When it comes to legal bookkeeping in the province of Manitoba, there's a lot to take into consideration for a law firm to be operating properly in the eyes of regulators.
Trust accounting isn't a walk in the park, and regular reconciliation statements need to be created and frequently sent to the Manitoba Law Society in order to remain compliant.
Anyone who has managed a trust account in Manitoba is likely aware of the Law Society's annual Self-Report, which is required to be filled and sent to regulators once per year along with meticulous documentation of trust accounting, general accounting and procedural accounting data, which must be up-to-date and accurate.
uLawPractice is 100 per cent compatible with everything required to be filled out on this form, down to the very last dot. Since the software is connected with your bank accounts, it keeps a steady eye on bank statements and thus a lot of arithmetic is conducted automatically. Once an auditor from the Law Society of Manitoba starts knocking on your door, you'll easily be able to produce anything they ask for.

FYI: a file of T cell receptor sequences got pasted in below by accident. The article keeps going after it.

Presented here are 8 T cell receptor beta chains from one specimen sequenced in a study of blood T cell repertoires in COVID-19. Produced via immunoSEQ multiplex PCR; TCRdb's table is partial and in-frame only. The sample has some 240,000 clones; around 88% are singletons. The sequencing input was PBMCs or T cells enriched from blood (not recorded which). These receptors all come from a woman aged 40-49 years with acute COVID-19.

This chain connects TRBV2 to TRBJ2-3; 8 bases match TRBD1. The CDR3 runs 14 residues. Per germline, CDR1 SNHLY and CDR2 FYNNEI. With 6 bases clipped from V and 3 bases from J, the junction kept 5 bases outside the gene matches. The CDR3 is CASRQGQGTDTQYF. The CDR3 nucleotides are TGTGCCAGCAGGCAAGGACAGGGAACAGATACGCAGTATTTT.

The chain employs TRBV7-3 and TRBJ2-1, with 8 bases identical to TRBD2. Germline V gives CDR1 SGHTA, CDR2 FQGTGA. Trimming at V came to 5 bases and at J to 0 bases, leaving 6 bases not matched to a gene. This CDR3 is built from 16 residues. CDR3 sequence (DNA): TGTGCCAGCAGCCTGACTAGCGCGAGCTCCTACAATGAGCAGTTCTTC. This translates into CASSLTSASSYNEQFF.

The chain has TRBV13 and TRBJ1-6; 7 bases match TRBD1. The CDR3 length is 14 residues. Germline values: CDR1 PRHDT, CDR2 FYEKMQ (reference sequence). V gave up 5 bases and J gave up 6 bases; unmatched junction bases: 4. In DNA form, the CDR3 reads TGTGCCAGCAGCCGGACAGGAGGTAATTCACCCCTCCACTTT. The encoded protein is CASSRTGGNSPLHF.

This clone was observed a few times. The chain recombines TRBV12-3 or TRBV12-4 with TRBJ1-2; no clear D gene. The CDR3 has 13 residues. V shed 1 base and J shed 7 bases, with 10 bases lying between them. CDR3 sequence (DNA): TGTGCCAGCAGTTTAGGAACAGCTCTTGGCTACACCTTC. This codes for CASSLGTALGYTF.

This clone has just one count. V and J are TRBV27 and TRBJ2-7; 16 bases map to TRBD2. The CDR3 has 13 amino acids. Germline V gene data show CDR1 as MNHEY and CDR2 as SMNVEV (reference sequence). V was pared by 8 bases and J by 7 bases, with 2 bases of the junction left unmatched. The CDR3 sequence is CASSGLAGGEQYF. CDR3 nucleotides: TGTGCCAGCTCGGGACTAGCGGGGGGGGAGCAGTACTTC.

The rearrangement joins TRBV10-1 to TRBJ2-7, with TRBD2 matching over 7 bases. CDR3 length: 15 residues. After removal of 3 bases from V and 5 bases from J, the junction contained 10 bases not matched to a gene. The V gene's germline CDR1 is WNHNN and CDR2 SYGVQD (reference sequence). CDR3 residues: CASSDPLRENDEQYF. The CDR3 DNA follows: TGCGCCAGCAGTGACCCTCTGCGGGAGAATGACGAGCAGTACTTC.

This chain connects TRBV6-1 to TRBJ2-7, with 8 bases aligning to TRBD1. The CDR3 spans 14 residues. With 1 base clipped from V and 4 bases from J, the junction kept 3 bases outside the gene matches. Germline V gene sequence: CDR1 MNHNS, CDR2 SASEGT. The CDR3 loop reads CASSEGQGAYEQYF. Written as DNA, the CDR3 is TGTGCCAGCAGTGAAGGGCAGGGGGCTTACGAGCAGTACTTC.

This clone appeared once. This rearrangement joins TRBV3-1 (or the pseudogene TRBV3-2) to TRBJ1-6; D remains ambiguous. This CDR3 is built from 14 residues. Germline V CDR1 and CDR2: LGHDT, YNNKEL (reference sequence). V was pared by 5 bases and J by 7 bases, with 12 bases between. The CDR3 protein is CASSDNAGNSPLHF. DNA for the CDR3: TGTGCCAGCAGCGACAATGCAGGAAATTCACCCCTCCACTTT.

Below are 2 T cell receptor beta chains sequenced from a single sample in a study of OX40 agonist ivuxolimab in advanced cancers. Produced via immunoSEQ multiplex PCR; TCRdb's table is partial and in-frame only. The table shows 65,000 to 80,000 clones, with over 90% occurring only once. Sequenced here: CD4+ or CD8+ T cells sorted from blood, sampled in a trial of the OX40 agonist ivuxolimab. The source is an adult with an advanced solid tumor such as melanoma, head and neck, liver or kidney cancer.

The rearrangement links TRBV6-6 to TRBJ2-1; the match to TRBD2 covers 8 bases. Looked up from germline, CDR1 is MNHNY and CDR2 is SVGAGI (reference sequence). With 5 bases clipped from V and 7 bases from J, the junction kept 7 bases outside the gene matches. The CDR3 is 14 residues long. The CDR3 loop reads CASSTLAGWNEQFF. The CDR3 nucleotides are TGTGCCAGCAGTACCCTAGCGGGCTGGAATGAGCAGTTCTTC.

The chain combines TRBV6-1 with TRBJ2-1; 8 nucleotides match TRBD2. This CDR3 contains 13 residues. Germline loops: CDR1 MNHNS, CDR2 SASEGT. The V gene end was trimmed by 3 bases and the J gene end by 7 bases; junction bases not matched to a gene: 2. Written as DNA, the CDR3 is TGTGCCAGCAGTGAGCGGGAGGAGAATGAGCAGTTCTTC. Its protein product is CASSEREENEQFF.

Unlike the Law Society of Upper Canada, Manitoba regulators have a special document that must be reviewed by an accountant if a lawyer in the province has been shown to not be financially compliant with trust accounting. Called a "Form-D", practitioners are expected to append a number of documents and have it stamped by a licensed accountant.
Even digital signing is enforced and required inside of our cloud-based legal accounting and practice management software, which we offer for free for your first 30 days.
Take a look at the full, annotated list of forms, procedures and accounting this software can conduct automatically by a bookkeeper or practitioner who is utilizing uLawPractice!